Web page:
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Research Progress on Nitrogen and Phosphorus Loss in Small Watersheds: A Regional Review

Chongqing Key Laboratory of Water Environment Evolution and Pollution Prevention and Control in Three Gorges Reservoir Area, Chongqing Three Gorges University, Chongqing 404000, China
Xiangxi Satellite Application Technology Center, Jishou 416800, China
Authors to whom correspondence should be addressed.
Water 2023, 15(16), 2894;
Submission received: 3 July 2023 / Revised: 2 August 2023 / Accepted: 8 August 2023 / Published: 10 August 2023


As an ecological subsystem, a small watershed is mainly located upstream from lakes, rivers, or other water bodies. The characteristics of non-point source (NPS) pollution in a small watershed are random and complex. Rainfall is the direct driving force of NPS pollution, and different land-use types are the main factors affecting NPS output in small watersheds. At present, the NPS pollution of small watersheds is serious, and the problem of eutrophication of watershed water is prominent. Nitrogen (N) and phosphorus (P) are essential nutrients for aquatic organisms, but excessive amounts can lead to water pollution and ecological imbalances. The study of N and P loss in small watersheds can provide a decision-making basis for NPS pollution control in small watersheds. This paper introduces the research progress on small watersheds in detail, focusing on the main influencing factors of N and P output in small watersheds, including rainfall, different land-use types, N and P loss prevention, and control measures; it also provides a prospective view of the current problems, hoping to provide references for the study of NPS pollution in small watersheds.

Graphical Abstract

1. Introduction

To better comprehend ecological dynamics and soil-erosion processes in small watersheds and to devise efficient and targeted management strategies for mitigating soil erosion, conserving natural resources, and encouraging sustainable land-use practices in these crucial ecosystems, current research primarily emphasizes studying the ecological environment and integrating soil-erosion management in small watersheds. As an ecological subsystem, a small watershed is not only the smallest unit of rainfall runoff convergence but also the smallest unit of the occurrence and development process of soil and water loss. Its area is usually between 3~50 km2, generally located upstream from lakes, rivers, and other water bodies. The NPS pollution of small watersheds is characterized by randomness and complexity, and the pollution range is wide and difficult to determine [1]. The occurrence of NPS pollution in small watersheds is influenced not only by factors such as rainfall, geological conditions, and climate change, but also by human activities, including excessive fertilization and sewage discharge [2]. Rainfall serves as the primary driving force behind NPS pollution and is the main factor contributing to N and P loss in small watersheds. The erosive impact of rainfall leads to the influx of excessive N and P pollutants into small watersheds, with particularly severe losses occurring during heavy rainfall. Such N and P losses intensify water eutrophication [3]. Therefore, it is becoming increasingly urgent to study the characteristics of N and P loss caused by rainfall in small watersheds.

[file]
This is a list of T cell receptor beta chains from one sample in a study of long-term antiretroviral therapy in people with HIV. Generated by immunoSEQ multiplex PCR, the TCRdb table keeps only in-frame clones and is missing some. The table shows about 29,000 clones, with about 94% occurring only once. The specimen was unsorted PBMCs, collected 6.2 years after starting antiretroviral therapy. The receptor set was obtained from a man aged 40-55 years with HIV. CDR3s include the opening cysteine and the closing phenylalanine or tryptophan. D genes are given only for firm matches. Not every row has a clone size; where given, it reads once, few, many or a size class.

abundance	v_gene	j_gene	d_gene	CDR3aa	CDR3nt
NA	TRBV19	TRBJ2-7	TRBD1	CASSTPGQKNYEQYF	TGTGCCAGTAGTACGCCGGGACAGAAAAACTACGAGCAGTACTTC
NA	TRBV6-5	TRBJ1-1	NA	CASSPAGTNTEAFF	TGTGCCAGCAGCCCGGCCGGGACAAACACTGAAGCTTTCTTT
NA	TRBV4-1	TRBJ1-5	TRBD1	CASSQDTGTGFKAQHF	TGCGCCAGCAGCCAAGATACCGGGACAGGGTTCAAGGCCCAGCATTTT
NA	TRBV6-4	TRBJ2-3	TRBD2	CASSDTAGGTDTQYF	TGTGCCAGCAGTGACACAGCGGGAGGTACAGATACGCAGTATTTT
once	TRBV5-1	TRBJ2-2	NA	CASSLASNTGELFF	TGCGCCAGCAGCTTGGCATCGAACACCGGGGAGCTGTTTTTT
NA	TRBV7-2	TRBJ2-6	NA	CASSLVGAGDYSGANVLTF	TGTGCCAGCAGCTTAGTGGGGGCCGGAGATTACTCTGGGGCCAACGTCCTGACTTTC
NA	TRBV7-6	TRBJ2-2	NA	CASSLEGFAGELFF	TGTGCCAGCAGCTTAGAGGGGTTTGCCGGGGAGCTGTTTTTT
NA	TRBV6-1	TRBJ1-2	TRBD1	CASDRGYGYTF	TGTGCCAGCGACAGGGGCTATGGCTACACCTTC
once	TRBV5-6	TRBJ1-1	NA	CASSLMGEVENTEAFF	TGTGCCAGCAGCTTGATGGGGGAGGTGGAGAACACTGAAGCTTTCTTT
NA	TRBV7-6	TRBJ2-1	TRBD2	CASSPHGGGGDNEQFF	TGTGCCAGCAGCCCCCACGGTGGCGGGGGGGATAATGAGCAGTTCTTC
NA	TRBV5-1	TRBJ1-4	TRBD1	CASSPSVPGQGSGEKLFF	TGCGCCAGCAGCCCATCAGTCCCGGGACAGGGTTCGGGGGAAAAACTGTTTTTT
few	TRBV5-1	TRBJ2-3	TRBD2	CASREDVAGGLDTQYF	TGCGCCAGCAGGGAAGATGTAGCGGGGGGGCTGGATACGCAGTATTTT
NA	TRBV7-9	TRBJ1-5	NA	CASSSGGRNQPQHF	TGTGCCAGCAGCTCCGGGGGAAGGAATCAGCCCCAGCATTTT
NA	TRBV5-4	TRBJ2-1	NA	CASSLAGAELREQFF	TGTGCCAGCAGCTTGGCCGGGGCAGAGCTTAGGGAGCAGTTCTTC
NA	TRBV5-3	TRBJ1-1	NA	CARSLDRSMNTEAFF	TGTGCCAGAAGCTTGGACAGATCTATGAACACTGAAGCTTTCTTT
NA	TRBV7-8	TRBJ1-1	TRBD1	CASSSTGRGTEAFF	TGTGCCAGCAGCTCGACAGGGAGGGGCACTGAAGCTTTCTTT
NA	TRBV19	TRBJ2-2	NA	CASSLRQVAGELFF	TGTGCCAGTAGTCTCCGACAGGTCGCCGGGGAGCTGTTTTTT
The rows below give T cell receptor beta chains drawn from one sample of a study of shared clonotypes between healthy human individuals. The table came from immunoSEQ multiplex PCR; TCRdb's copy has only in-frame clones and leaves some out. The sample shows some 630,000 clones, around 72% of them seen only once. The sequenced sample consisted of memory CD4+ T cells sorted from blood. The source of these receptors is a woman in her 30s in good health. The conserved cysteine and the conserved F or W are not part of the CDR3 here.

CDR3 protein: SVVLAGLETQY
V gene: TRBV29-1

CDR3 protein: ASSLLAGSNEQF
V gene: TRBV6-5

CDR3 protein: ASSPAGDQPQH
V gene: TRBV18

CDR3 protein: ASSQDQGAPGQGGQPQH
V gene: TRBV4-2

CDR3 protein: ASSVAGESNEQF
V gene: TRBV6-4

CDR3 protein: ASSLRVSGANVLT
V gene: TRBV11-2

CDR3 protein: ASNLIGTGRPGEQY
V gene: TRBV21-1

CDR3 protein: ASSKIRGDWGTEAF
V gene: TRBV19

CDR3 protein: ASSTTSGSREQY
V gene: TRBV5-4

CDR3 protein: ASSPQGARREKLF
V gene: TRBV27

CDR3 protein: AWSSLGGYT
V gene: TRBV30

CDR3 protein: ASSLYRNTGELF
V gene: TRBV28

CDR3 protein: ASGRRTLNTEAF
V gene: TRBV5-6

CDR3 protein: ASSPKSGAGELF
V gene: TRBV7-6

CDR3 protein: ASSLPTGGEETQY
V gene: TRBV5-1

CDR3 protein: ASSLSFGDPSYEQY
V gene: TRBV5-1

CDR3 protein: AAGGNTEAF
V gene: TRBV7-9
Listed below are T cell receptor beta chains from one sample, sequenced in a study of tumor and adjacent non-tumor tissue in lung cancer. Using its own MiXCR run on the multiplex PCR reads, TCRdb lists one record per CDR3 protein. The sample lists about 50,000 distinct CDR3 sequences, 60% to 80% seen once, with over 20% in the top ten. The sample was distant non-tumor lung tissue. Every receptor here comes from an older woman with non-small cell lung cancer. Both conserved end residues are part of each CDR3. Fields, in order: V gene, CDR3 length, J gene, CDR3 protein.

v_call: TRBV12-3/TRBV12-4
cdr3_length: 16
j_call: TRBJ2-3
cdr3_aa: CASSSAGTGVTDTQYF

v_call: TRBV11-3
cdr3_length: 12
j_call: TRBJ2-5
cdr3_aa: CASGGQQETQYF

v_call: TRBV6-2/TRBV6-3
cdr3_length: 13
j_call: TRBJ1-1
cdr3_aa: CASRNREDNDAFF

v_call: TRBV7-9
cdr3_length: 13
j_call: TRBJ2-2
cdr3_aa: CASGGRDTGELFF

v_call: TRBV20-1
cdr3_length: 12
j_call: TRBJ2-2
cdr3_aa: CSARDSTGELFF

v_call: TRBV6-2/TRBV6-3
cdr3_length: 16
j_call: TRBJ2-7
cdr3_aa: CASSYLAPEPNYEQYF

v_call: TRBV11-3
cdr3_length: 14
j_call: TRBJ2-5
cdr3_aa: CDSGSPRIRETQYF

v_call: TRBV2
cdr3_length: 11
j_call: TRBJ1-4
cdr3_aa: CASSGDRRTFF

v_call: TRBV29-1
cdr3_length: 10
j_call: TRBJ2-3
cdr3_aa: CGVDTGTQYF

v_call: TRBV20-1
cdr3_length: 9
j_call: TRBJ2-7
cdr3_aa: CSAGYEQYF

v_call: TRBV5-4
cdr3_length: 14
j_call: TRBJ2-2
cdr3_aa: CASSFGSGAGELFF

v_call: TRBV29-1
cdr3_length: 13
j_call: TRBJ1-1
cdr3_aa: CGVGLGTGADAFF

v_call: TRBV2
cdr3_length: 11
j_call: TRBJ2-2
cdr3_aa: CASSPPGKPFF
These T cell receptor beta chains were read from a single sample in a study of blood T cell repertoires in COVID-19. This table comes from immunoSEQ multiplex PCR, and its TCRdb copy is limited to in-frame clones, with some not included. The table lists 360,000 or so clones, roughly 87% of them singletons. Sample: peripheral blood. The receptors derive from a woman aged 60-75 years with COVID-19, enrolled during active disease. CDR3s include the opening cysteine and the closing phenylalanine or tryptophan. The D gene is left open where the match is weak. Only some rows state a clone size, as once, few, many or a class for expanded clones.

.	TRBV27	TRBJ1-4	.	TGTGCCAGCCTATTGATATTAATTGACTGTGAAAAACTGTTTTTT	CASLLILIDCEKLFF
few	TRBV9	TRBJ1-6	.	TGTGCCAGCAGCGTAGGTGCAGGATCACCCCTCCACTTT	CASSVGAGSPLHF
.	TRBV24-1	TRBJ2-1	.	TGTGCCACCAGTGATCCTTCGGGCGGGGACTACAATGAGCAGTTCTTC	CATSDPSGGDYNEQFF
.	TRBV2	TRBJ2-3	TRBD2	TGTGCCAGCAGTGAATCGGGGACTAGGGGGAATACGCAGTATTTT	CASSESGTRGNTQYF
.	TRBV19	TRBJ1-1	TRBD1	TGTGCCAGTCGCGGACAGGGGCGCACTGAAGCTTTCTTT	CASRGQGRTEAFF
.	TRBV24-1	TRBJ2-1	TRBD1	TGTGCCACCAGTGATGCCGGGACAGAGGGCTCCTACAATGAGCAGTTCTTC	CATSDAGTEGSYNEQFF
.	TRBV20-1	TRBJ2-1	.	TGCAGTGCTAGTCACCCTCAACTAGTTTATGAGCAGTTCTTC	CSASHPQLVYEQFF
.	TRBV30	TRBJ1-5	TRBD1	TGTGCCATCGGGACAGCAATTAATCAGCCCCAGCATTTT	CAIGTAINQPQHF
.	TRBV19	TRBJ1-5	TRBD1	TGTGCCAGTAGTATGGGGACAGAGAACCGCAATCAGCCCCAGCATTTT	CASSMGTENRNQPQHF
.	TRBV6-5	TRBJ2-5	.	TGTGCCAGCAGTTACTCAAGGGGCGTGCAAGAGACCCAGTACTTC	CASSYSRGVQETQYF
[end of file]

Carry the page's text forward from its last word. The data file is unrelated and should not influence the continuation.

Research studies have determined that rainfall and runoff are the primary driving forces behind nutrient loss, and the NPS pollution load is strongly influenced by rainfall conditions. There is a significant correlation between the NPS pollution load and factors such as rainfall amount, rainfall intensity, and rainfall duration [4]. Furthermore, different land-use types are significant factors influencing N and P loss in small watersheds. Current studies investigating N and P loss in small watersheds with varying land-use types primarily concentrate on examining the impact of rainfall characteristics, the physical and chemical properties of the land, landform, and geomorphology, as well as changes in vegetation cover. Different land-use types have a direct impact on soil nutrient characteristics, as well as the storage and transformation of nutrients. Land-use types also play a significant role in N and P fixation in the soil and vegetation, as well as the N and P output through runoff in small watersheds. Thus, an in-depth study of its mechanism can better analyze the process of N and P loss in small watersheds under different land-use types [5,6].
Global research on small watersheds began in the 1930s. In 1933, the Soviet Union first established an experimental station for the study of small watersheds. Coweeta Hydrologic Laboratory of USA was set up in 1934 for forest hydrology and ecological research in two main basins with 32 sub-watersheds under various treatments [7]. The Harz Mountains experiment of Germany with a pair of catchments, Wintertal and Large Bramke, and focusing on the hydrological effects of land use, began in 1948 [8]. The significant development of the study of small watersheds can be attributed to the International Hydrological Ten-year Scientific Plan (1965–1974), which proposed the establishment of a working group focused on small watersheds. Simultaneously, considerable attention was paid to small experimental watersheds, leading to a substantial advancement of hydrological experiments in small watersheds across various countries [9]. Hydrological watershed experimentation in China originated in the 1950s. With the passage of time, China’s hydrological research on small watersheds has seen continuous development. Currently, the country has established a vast network of hydrological observation stations and experimental basins, conducting systematic research on various hydrological aspects. This research encompasses basin hydrological processes, runoff-formation mechanisms, water-cycle dynamics, flood warnings, and more. Such efforts hold immense significance for water-resource management, flood-risk assessment, and ecological protection [10,11].